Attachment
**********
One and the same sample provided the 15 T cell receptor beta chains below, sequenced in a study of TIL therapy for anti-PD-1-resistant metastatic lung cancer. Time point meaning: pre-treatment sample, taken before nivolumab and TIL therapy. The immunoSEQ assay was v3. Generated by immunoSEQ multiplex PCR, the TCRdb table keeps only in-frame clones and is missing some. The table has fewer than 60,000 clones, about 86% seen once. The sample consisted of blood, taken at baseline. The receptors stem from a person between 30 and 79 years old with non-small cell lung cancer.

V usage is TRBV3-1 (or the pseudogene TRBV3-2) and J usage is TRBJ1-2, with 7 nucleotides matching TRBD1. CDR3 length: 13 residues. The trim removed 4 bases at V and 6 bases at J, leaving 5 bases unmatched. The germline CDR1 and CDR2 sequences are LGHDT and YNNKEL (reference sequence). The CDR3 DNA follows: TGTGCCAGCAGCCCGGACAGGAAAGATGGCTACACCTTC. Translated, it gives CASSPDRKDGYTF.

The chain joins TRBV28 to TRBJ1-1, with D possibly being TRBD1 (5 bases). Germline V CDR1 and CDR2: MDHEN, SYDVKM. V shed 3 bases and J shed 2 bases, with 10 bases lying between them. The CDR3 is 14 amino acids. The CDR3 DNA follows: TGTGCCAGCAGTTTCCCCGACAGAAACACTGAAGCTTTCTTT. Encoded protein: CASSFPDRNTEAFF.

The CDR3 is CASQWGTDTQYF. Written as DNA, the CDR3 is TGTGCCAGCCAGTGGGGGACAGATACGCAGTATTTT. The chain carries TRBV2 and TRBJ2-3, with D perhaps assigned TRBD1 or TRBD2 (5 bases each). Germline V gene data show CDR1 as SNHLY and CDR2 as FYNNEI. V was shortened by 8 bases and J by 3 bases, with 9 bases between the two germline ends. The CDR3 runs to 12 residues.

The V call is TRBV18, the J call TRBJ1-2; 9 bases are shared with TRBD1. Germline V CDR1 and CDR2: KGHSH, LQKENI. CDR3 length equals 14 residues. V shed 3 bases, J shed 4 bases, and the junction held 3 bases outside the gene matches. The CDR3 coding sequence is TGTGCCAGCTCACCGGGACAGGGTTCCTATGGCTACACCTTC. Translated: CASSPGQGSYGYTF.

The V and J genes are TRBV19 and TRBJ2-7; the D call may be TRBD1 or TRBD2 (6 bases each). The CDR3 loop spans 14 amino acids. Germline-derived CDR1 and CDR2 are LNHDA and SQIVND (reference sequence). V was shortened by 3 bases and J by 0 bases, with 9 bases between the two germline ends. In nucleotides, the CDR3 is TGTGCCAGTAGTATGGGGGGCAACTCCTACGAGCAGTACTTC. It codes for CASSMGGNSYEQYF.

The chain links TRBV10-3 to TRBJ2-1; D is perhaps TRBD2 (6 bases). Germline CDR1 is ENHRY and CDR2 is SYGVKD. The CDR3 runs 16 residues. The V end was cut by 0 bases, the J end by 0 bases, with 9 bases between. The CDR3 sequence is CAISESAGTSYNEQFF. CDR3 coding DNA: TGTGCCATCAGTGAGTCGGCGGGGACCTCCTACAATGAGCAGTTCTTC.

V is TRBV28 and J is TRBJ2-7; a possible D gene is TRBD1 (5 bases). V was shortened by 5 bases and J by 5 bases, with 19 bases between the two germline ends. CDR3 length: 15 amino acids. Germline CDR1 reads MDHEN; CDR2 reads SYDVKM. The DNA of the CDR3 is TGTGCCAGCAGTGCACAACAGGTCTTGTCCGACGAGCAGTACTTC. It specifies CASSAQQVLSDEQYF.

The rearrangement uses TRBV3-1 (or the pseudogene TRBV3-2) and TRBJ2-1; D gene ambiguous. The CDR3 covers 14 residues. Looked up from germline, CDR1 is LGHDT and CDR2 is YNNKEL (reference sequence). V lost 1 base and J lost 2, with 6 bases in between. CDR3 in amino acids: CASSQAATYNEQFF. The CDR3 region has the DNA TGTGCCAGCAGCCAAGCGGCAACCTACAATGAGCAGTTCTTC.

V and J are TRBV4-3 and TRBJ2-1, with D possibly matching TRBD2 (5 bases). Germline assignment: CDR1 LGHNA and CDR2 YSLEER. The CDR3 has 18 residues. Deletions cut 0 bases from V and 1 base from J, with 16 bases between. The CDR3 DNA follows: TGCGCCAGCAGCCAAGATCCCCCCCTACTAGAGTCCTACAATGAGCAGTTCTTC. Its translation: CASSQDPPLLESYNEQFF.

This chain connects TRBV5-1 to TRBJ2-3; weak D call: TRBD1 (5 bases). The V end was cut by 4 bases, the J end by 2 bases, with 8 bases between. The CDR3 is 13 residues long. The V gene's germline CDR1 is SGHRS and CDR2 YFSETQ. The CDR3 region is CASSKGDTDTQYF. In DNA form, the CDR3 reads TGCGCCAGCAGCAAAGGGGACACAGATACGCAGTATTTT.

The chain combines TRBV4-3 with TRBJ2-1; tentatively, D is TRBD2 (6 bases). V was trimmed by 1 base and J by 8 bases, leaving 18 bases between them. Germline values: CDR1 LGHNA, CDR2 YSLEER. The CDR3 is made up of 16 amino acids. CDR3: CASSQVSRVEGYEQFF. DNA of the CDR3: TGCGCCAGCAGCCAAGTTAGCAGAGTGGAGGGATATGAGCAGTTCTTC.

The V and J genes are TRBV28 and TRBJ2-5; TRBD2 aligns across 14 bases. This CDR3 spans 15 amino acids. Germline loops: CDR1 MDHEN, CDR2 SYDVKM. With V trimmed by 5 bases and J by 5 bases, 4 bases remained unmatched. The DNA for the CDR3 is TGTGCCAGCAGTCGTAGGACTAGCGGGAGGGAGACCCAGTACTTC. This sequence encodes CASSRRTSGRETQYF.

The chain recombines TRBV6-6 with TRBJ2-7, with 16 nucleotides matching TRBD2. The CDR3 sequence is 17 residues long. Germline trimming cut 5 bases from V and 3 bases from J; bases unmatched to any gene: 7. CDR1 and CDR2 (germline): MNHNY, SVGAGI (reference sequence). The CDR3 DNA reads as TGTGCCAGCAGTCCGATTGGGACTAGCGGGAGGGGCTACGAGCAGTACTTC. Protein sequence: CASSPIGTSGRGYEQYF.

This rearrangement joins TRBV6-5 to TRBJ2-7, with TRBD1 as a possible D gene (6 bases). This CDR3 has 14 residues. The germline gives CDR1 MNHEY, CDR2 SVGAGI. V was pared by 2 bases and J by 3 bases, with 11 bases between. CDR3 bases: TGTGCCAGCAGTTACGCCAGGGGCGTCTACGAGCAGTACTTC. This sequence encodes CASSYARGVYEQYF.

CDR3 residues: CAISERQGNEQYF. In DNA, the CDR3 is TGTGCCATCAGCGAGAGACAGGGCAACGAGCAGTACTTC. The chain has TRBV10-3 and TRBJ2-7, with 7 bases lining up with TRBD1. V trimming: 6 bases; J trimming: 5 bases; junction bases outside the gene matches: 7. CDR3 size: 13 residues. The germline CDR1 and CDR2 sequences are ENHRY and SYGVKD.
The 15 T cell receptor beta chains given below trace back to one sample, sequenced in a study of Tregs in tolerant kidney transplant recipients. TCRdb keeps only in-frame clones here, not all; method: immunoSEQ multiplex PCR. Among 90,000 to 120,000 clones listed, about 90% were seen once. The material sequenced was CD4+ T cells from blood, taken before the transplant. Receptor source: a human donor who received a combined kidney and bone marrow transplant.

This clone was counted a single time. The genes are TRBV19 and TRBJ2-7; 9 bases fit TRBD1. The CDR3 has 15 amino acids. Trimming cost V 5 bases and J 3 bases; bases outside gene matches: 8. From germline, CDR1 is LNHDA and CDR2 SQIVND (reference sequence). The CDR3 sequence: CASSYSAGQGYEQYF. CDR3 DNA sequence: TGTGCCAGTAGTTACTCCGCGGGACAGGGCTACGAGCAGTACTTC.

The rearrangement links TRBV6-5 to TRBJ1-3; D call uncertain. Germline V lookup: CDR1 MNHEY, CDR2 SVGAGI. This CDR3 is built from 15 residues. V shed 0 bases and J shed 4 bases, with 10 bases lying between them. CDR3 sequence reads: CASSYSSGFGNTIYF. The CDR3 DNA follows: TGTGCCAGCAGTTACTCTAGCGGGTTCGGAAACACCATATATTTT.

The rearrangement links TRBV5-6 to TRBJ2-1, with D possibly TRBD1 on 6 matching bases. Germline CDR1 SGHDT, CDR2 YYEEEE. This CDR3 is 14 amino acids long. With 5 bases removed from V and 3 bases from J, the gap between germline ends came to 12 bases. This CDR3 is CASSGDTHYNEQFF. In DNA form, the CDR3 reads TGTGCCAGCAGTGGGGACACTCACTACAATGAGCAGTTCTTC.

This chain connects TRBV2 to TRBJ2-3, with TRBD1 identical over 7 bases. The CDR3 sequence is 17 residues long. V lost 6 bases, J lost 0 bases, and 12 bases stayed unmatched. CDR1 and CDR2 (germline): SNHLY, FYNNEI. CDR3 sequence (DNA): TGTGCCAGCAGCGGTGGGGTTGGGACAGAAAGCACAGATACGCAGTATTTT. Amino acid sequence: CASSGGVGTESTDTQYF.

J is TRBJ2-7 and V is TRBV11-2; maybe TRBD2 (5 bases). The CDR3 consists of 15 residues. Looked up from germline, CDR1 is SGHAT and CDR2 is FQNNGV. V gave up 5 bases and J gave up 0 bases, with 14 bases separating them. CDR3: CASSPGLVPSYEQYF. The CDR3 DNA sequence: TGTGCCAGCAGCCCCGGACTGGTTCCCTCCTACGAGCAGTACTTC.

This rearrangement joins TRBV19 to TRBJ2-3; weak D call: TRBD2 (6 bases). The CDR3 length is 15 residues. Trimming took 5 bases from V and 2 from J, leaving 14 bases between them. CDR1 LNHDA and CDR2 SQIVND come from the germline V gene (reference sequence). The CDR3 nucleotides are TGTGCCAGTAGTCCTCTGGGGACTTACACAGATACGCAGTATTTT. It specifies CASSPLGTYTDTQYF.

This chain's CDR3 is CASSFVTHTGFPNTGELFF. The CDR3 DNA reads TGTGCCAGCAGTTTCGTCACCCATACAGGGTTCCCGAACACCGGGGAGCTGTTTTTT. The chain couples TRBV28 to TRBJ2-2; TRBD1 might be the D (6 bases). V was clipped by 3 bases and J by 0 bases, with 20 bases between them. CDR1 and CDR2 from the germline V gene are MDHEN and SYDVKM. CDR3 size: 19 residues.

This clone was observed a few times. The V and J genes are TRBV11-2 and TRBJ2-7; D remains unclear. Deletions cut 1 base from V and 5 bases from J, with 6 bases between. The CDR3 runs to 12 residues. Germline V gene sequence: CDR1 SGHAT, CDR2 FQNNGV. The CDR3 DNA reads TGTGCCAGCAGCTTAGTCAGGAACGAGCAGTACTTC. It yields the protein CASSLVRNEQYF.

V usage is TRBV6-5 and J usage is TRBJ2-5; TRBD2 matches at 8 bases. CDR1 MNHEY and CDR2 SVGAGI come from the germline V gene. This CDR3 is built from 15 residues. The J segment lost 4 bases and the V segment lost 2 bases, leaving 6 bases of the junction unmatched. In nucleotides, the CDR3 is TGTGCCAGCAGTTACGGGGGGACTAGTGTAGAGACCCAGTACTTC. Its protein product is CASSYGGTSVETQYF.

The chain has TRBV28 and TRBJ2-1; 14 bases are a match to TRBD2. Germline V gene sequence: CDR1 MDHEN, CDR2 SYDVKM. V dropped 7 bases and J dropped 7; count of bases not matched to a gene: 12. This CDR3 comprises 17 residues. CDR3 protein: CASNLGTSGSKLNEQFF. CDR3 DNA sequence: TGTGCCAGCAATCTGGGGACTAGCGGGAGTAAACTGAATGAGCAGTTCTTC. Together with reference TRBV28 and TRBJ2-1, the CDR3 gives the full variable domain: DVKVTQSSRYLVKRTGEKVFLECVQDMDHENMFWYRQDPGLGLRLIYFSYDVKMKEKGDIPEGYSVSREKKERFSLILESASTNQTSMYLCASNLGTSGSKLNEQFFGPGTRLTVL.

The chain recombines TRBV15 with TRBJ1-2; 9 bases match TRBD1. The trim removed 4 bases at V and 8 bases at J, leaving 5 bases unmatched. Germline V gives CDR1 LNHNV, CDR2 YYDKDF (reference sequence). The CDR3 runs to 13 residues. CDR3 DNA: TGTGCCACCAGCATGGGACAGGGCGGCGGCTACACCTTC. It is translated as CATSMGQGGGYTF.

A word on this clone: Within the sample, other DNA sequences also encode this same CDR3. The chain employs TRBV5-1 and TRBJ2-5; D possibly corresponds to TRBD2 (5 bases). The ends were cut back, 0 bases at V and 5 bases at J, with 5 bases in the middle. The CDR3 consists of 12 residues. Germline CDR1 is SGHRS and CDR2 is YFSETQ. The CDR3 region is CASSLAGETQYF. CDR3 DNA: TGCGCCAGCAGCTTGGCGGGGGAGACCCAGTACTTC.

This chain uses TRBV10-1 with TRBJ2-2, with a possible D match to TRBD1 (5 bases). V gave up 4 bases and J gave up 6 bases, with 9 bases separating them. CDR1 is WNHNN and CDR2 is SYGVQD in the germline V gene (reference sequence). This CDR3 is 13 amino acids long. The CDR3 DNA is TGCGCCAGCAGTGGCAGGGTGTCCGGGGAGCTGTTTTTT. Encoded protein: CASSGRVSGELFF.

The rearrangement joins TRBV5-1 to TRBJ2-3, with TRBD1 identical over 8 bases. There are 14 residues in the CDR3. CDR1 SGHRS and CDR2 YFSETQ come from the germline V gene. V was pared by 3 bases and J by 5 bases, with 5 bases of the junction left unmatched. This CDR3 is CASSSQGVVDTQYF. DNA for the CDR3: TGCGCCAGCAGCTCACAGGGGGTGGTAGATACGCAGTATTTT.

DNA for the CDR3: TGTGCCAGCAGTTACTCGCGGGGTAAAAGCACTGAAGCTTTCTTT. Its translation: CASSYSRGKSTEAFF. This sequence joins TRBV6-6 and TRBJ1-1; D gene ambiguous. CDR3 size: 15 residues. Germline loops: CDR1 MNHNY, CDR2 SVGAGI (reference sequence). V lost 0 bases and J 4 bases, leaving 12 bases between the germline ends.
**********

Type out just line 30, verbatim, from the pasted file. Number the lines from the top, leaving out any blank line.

This chain uses TRBV10-1 with TRBJ2-2, with a possible D match to TRBD1 (5 bases). V gave up 4 bases and J gave up 6 bases, with 9 bases separating them. CDR1 is WNHNN and CDR2 is SYGVQD in the germline V gene (reference sequence). This CDR3 is 13 amino acids long. The CDR3 DNA is TGCGCCAGCAGTGGCAGGGTGTCCGGGGAGCTGTTTTTT. Encoded protein: CASSGRVSGELFF.